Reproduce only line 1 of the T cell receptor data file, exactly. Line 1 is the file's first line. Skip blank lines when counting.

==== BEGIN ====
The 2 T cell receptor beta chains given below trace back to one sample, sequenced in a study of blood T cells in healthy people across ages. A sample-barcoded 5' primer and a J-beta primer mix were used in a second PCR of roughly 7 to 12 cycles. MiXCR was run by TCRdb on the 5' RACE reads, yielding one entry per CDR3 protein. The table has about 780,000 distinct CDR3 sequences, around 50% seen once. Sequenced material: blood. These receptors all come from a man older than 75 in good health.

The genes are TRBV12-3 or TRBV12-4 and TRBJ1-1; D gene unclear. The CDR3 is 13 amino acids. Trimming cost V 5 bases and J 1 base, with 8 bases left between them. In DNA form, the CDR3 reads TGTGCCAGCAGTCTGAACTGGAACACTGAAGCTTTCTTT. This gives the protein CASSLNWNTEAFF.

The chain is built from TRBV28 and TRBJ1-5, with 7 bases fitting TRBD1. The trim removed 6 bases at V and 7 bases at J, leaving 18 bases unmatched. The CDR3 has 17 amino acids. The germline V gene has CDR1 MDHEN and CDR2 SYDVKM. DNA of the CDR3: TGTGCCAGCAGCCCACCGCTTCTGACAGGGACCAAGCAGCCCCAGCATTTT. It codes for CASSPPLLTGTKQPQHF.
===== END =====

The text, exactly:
The 2 T cell receptor beta chains given below trace back to one sample, sequenced in a study of blood T cells in healthy people across ages. A sample-barcoded 5' primer and a J-beta primer mix were used in a second PCR of roughly 7 to 12 cycles. MiXCR was run by TCRdb on the 5' RACE reads, yielding one entry per CDR3 protein. The table has about 780,000 distinct CDR3 sequences, around 50% seen once. Sequenced material: blood. These receptors all come from a man older than 75 in good health.